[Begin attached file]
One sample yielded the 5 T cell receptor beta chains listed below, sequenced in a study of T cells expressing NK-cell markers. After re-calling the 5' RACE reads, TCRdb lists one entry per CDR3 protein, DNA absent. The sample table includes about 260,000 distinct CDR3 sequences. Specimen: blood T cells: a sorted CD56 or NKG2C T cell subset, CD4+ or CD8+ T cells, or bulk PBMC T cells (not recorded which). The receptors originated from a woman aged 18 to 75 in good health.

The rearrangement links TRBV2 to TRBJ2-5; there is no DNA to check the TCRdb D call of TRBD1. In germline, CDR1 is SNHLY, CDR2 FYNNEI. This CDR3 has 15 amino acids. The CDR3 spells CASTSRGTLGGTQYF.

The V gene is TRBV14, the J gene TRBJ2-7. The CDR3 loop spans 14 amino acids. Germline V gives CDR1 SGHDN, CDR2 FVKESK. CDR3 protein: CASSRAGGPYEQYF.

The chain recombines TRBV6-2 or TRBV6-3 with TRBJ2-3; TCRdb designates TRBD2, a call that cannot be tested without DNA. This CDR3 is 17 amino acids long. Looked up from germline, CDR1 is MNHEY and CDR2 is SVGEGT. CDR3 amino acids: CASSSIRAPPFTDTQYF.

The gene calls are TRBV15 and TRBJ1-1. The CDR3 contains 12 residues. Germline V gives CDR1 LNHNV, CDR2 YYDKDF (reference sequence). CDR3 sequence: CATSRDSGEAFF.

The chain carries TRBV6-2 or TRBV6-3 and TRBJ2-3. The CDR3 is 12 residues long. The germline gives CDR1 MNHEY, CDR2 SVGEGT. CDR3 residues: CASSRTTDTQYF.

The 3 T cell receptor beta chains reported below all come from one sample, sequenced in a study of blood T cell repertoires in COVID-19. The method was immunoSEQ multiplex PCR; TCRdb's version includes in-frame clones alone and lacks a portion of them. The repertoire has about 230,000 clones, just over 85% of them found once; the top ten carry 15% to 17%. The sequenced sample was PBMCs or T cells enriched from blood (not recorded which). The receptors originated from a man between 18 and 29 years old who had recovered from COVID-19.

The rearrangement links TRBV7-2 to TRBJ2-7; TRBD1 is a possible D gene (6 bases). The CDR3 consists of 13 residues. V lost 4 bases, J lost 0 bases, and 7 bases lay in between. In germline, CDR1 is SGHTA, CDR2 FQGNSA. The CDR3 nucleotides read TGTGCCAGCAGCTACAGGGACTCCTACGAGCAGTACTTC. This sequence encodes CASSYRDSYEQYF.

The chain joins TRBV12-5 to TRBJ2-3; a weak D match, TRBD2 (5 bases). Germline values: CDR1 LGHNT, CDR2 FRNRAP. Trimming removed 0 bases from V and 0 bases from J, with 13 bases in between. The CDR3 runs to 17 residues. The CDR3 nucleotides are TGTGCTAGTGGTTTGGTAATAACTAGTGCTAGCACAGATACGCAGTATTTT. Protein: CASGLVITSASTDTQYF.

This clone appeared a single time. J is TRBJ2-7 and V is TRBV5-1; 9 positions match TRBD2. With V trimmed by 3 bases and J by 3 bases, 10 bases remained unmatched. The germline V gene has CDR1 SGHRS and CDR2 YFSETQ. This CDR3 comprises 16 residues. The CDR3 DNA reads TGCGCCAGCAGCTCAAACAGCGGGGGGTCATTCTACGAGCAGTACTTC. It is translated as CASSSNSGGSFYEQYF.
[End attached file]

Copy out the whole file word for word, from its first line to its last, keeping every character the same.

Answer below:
One sample yielded the 5 T cell receptor beta chains listed below, sequenced in a study of T cells expressing NK-cell markers. After re-calling the 5' RACE reads, TCRdb lists one entry per CDR3 protein, DNA absent. The sample table includes about 260,000 distinct CDR3 sequences. Specimen: blood T cells: a sorted CD56 or NKG2C T cell subset, CD4+ or CD8+ T cells, or bulk PBMC T cells (not recorded which). The receptors originated from a woman aged 18 to 75 in good health.

The rearrangement links TRBV2 to TRBJ2-5; there is no DNA to check the TCRdb D call of TRBD1. In germline, CDR1 is SNHLY, CDR2 FYNNEI. This CDR3 has 15 amino acids. The CDR3 spells CASTSRGTLGGTQYF.

The V gene is TRBV14, the J gene TRBJ2-7. The CDR3 loop spans 14 amino acids. Germline V gives CDR1 SGHDN, CDR2 FVKESK. CDR3 protein: CASSRAGGPYEQYF.

The chain recombines TRBV6-2 or TRBV6-3 with TRBJ2-3; TCRdb designates TRBD2, a call that cannot be tested without DNA. This CDR3 is 17 amino acids long. Looked up from germline, CDR1 is MNHEY and CDR2 is SVGEGT. CDR3 amino acids: CASSSIRAPPFTDTQYF.

The gene calls are TRBV15 and TRBJ1-1. The CDR3 contains 12 residues. Germline V gives CDR1 LNHNV, CDR2 YYDKDF (reference sequence). CDR3 sequence: CATSRDSGEAFF.

The chain carries TRBV6-2 or TRBV6-3 and TRBJ2-3. The CDR3 is 12 residues long. The germline gives CDR1 MNHEY, CDR2 SVGEGT. CDR3 residues: CASSRTTDTQYF.

The 3 T cell receptor beta chains reported below all come from one sample, sequenced in a study of blood T cell repertoires in COVID-19. The method was immunoSEQ multiplex PCR; TCRdb's version includes in-frame clones alone and lacks a portion of them. The repertoire has about 230,000 clones, just over 85% of them found once; the top ten carry 15% to 17%. The sequenced sample was PBMCs or T cells enriched from blood (not recorded which). The receptors originated from a man between 18 and 29 years old who had recovered from COVID-19.

The rearrangement links TRBV7-2 to TRBJ2-7; TRBD1 is a possible D gene (6 bases). The CDR3 consists of 13 residues. V lost 4 bases, J lost 0 bases, and 7 bases lay in between. In germline, CDR1 is SGHTA, CDR2 FQGNSA. The CDR3 nucleotides read TGTGCCAGCAGCTACAGGGACTCCTACGAGCAGTACTTC. This sequence encodes CASSYRDSYEQYF.

The chain joins TRBV12-5 to TRBJ2-3; a weak D match, TRBD2 (5 bases). Germline values: CDR1 LGHNT, CDR2 FRNRAP. Trimming removed 0 bases from V and 0 bases from J, with 13 bases in between. The CDR3 runs to 17 residues. The CDR3 nucleotides are TGTGCTAGTGGTTTGGTAATAACTAGTGCTAGCACAGATACGCAGTATTTT. Protein: CASGLVITSASTDTQYF.

This clone appeared a single time. J is TRBJ2-7 and V is TRBV5-1; 9 positions match TRBD2. With V trimmed by 3 bases and J by 3 bases, 10 bases remained unmatched. The germline V gene has CDR1 SGHRS and CDR2 YFSETQ. This CDR3 comprises 16 residues. The CDR3 DNA reads TGCGCCAGCAGCTCAAACAGCGGGGGGTCATTCTACGAGCAGTACTTC. It is translated as CASSSNSGGSFYEQYF.